Csaba Markus on Da Vinci and Painting Women
Park West artist Csaba Markus is known for painting ethereal and beautiful portraits of women, carrying on techniques from the old masters.
When asked, Markus has a quick answer for why women are his subject of choice:
“I am painting women because I am a man,” he says with a smile.
Joking aside, Markus’ answer goes much deeper. Markus has studied the techniques of the masters, including Durer, Raphael, Titian, Rembrandt and others, and this becomes all too apparent when viewing one of his amazing works of art. As a contemporary artist, he bridges the centuries-wide gap between these techniques, and chooses to do so with a particular subject: women.
He says honoring women in art has roots in Greek and Roman sculptures depicting female figures with idealized but realistic bodies and faces. The idea adheres to that of “El Greco” art, which is romantic art focused on imagination, myth and mannerism. Markus has done this so well that one of his works was included on a top 10 list of “Most Sensual Paintings” by the Toronto Sun.
“In my art, I am making an idealized woman who is confident, peaceful, mysterious, sensual and beautiful,” he says.
One of the most famous paintings, let alone a portrait of a woman, is da Vinci’s “Mona Lisa.” Markus poses the question: What is the secret to Mona Lisa being so famous?
“It is not because she is beautiful, because she is not that beautiful, and it wasn’t a big picture,” he says.
Markus took it upon himself to study the “Mona Lisa,” as well as da Vinci’s notes to unlock the secret, and what he learned was that there was more to Mona Lisa than her smile.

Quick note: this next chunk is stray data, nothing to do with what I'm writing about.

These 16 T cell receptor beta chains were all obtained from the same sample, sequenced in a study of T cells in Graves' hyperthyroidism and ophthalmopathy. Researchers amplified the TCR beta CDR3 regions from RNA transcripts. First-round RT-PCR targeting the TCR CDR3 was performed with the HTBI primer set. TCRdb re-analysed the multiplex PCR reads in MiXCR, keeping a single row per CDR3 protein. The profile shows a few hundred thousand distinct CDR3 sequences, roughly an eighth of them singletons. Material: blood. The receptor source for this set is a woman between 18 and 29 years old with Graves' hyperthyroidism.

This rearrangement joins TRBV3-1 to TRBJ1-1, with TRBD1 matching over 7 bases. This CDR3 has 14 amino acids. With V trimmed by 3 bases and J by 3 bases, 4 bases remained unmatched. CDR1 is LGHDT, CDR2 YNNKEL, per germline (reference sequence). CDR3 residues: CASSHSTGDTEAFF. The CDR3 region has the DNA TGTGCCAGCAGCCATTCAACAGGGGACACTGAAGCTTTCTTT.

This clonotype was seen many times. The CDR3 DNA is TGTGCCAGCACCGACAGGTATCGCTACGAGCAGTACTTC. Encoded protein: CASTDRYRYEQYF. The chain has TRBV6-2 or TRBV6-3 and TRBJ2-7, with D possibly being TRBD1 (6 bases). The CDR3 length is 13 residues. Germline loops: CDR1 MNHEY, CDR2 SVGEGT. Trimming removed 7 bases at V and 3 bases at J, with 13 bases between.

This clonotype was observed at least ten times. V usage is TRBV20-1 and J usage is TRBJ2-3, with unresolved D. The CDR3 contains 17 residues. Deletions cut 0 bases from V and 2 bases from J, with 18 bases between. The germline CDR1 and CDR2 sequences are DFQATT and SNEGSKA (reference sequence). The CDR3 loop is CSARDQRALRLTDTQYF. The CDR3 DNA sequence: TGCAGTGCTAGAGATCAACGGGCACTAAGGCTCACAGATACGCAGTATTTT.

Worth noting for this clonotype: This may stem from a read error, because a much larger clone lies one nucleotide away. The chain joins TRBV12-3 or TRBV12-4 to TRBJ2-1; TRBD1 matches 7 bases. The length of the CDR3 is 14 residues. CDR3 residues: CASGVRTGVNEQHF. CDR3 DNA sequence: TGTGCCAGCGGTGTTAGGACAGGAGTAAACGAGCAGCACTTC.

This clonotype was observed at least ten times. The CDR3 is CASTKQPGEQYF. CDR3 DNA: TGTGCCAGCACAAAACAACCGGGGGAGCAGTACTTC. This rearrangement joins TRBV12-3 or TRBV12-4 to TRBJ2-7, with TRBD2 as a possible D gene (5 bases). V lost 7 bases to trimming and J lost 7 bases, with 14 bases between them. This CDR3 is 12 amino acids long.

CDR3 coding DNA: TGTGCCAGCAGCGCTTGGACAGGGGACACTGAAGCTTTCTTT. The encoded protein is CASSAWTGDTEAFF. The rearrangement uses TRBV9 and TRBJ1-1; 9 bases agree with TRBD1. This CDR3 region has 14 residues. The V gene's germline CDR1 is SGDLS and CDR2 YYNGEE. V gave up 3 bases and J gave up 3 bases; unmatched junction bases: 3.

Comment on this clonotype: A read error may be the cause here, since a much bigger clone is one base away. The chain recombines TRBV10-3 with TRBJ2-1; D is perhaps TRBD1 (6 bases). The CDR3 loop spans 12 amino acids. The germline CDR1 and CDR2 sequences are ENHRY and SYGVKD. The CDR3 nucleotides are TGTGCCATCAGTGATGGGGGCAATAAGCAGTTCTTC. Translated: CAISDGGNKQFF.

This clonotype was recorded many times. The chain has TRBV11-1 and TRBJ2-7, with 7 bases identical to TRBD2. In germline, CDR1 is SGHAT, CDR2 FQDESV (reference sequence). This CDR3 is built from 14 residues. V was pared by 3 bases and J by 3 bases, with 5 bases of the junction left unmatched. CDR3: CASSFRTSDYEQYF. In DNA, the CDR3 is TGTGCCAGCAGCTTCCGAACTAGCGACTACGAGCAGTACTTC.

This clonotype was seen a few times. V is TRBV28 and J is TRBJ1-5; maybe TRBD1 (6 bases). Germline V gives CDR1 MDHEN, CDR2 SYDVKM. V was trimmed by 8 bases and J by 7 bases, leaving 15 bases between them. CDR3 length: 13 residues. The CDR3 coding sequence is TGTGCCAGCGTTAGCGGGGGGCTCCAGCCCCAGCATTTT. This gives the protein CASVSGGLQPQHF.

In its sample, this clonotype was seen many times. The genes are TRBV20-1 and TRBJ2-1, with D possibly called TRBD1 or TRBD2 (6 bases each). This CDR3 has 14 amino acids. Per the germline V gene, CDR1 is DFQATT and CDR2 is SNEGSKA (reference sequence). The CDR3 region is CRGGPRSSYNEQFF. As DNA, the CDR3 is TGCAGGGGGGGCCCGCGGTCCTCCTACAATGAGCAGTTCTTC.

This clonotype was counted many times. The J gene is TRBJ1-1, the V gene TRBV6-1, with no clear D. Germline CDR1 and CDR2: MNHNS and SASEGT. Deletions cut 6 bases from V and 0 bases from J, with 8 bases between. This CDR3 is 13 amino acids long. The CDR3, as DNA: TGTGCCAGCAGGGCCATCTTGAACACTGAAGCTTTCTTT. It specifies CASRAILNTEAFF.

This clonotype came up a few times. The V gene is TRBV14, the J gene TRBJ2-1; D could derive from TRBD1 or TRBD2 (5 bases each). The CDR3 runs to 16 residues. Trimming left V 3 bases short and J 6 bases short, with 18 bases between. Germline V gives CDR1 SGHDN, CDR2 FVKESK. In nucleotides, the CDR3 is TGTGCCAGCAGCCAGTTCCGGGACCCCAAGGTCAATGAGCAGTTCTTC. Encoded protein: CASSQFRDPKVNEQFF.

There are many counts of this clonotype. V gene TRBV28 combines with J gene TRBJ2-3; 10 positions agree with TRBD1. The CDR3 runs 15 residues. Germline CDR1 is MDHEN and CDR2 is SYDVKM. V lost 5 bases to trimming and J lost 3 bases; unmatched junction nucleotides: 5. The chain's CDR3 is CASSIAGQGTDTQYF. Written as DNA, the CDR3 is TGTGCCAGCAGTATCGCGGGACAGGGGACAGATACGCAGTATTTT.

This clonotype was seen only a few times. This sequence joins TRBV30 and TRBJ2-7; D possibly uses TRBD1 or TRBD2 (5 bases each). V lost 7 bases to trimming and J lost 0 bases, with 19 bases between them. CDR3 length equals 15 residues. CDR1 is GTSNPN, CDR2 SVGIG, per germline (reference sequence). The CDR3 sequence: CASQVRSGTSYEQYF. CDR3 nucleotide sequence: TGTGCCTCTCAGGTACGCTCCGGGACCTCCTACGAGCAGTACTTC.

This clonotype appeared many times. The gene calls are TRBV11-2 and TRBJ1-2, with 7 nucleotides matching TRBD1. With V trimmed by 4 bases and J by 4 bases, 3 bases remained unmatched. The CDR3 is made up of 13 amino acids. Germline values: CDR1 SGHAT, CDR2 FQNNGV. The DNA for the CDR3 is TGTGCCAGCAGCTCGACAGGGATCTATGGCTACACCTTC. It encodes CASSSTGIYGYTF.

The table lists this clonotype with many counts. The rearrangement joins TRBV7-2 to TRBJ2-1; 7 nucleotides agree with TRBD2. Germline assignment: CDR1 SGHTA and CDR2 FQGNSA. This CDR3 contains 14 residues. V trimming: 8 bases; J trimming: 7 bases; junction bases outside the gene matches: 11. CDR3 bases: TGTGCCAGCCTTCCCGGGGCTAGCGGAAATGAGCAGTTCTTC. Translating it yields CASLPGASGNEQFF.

“There is balance, there is grace, there is femininity,” Markus says.
During and after World War II, Markus says women began to take on more roles, whether it was in the workforce or politics. Markus says this redefined women, and he wanted to capture that spirit in his art.
In particular, Markus concentrates on painting young women. While older women deserve just as much respect, he says that their youthful appearances are symbolic of the promise and hope. He is driven by a need to elevate art and those who view his art, and by doing so, honors women.
“When you look, my women are not smiling because they are not Cover Girls,” he says. “They are real women with real problems, but they are confident, they are balanced.”
The women in Markus’ paintings are adorned with large headdresses, silky garments and jewelry. This is done to give them a regal appearance without the need for painting tiaras or crowns.
“In my mind, every woman is a princess or queen,” he says.
Markus says there is so much bad news in the world, and he didn’t want his art to to be one of the “bad channels” broadcasting negativity. Instead, he strives to give people hope and beauty. He says women should be placed on a pedestal, and by painting his 21st century Mona Lisas, he hopes to honor his muse and puts smiles on his audience’s faces.
“Their eyes sparkle and they smile, and that gives me a lot of enjoyment to be an artist,” he says. “I make people happy and they give me back that happiness.”
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